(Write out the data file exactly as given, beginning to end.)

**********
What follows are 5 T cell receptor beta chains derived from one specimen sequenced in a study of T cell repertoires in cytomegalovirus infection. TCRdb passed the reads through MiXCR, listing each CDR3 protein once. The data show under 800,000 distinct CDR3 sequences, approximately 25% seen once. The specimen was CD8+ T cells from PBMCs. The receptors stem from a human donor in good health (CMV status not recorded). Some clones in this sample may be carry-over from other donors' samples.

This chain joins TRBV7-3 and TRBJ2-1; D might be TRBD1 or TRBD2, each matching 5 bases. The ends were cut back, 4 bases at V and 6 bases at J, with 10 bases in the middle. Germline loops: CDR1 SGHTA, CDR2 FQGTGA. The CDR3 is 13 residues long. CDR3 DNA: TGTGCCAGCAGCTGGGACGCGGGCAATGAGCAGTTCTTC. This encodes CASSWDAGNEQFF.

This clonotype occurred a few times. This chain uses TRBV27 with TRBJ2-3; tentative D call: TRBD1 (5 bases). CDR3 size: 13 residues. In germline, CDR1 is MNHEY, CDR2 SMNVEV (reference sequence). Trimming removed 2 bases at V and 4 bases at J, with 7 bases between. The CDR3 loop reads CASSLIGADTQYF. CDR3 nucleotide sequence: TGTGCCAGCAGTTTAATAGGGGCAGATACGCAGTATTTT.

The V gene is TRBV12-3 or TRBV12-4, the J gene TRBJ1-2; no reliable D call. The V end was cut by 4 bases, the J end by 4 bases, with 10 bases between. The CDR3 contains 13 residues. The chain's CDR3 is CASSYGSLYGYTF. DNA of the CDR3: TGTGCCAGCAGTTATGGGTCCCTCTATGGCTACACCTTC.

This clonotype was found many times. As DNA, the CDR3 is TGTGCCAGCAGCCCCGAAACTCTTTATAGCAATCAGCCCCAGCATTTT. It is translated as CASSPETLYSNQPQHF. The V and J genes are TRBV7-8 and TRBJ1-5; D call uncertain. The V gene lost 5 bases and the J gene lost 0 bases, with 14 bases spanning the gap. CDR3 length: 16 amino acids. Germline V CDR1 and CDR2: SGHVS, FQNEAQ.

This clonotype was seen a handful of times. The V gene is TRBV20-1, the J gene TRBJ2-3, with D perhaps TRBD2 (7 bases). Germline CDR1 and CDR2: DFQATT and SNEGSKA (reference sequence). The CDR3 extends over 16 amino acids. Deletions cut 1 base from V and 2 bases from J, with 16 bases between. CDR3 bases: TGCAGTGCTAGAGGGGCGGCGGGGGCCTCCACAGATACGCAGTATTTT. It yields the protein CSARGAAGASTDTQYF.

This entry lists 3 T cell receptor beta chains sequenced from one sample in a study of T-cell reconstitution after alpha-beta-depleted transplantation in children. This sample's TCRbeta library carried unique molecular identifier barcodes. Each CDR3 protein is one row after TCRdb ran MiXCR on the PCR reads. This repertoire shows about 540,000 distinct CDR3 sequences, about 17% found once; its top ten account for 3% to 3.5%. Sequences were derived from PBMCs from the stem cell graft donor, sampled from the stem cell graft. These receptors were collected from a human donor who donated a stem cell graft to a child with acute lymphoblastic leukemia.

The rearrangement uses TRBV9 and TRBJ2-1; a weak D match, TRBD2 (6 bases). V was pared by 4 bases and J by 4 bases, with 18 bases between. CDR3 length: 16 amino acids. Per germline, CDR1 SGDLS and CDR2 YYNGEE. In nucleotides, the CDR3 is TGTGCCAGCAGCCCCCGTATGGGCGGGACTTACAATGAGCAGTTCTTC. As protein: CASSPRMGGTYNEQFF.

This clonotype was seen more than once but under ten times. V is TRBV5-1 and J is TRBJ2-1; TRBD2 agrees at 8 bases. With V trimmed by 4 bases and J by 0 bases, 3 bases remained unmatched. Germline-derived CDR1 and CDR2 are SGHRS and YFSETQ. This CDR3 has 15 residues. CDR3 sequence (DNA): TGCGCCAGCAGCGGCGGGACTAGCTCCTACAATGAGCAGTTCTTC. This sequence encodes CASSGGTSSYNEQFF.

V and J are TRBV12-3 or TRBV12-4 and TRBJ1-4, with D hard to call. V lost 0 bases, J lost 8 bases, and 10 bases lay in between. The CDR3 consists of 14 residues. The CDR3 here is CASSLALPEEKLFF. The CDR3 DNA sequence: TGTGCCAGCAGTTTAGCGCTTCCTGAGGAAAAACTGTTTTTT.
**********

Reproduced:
What follows are 5 T cell receptor beta chains derived from one specimen sequenced in a study of T cell repertoires in cytomegalovirus infection. TCRdb passed the reads through MiXCR, listing each CDR3 protein once. The data show under 800,000 distinct CDR3 sequences, approximately 25% seen once. The specimen was CD8+ T cells from PBMCs. The receptors stem from a human donor in good health (CMV status not recorded). Some clones in this sample may be carry-over from other donors' samples.

This chain joins TRBV7-3 and TRBJ2-1; D might be TRBD1 or TRBD2, each matching 5 bases. The ends were cut back, 4 bases at V and 6 bases at J, with 10 bases in the middle. Germline loops: CDR1 SGHTA, CDR2 FQGTGA. The CDR3 is 13 residues long. CDR3 DNA: TGTGCCAGCAGCTGGGACGCGGGCAATGAGCAGTTCTTC. This encodes CASSWDAGNEQFF.

This clonotype occurred a few times. This chain uses TRBV27 with TRBJ2-3; tentative D call: TRBD1 (5 bases). CDR3 size: 13 residues. In germline, CDR1 is MNHEY, CDR2 SMNVEV (reference sequence). Trimming removed 2 bases at V and 4 bases at J, with 7 bases between. The CDR3 loop reads CASSLIGADTQYF. CDR3 nucleotide sequence: TGTGCCAGCAGTTTAATAGGGGCAGATACGCAGTATTTT.

The V gene is TRBV12-3 or TRBV12-4, the J gene TRBJ1-2; no reliable D call. The V end was cut by 4 bases, the J end by 4 bases, with 10 bases between. The CDR3 contains 13 residues. The chain's CDR3 is CASSYGSLYGYTF. DNA of the CDR3: TGTGCCAGCAGTTATGGGTCCCTCTATGGCTACACCTTC.

This clonotype was found many times. As DNA, the CDR3 is TGTGCCAGCAGCCCCGAAACTCTTTATAGCAATCAGCCCCAGCATTTT. It is translated as CASSPETLYSNQPQHF. The V and J genes are TRBV7-8 and TRBJ1-5; D call uncertain. The V gene lost 5 bases and the J gene lost 0 bases, with 14 bases spanning the gap. CDR3 length: 16 amino acids. Germline V CDR1 and CDR2: SGHVS, FQNEAQ.

This clonotype was seen a handful of times. The V gene is TRBV20-1, the J gene TRBJ2-3, with D perhaps TRBD2 (7 bases). Germline CDR1 and CDR2: DFQATT and SNEGSKA (reference sequence). The CDR3 extends over 16 amino acids. Deletions cut 1 base from V and 2 bases from J, with 16 bases between. CDR3 bases: TGCAGTGCTAGAGGGGCGGCGGGGGCCTCCACAGATACGCAGTATTTT. It yields the protein CSARGAAGASTDTQYF.

This entry lists 3 T cell receptor beta chains sequenced from one sample in a study of T-cell reconstitution after alpha-beta-depleted transplantation in children. This sample's TCRbeta library carried unique molecular identifier barcodes. Each CDR3 protein is one row after TCRdb ran MiXCR on the PCR reads. This repertoire shows about 540,000 distinct CDR3 sequences, about 17% found once; its top ten account for 3% to 3.5%. Sequences were derived from PBMCs from the stem cell graft donor, sampled from the stem cell graft. These receptors were collected from a human donor who donated a stem cell graft to a child with acute lymphoblastic leukemia.

The rearrangement uses TRBV9 and TRBJ2-1; a weak D match, TRBD2 (6 bases). V was pared by 4 bases and J by 4 bases, with 18 bases between. CDR3 length: 16 amino acids. Per germline, CDR1 SGDLS and CDR2 YYNGEE. In nucleotides, the CDR3 is TGTGCCAGCAGCCCCCGTATGGGCGGGACTTACAATGAGCAGTTCTTC. As protein: CASSPRMGGTYNEQFF.

This clonotype was seen more than once but under ten times. V is TRBV5-1 and J is TRBJ2-1; TRBD2 agrees at 8 bases. With V trimmed by 4 bases and J by 0 bases, 3 bases remained unmatched. Germline-derived CDR1 and CDR2 are SGHRS and YFSETQ. This CDR3 has 15 residues. CDR3 sequence (DNA): TGCGCCAGCAGCGGCGGGACTAGCTCCTACAATGAGCAGTTCTTC. This sequence encodes CASSGGTSSYNEQFF.

V and J are TRBV12-3 or TRBV12-4 and TRBJ1-4, with D hard to call. V lost 0 bases, J lost 8 bases, and 10 bases lay in between. The CDR3 consists of 14 residues. The CDR3 here is CASSLALPEEKLFF. The CDR3 DNA sequence: TGTGCCAGCAGTTTAGCGCTTCCTGAGGAAAAACTGTTTTTT.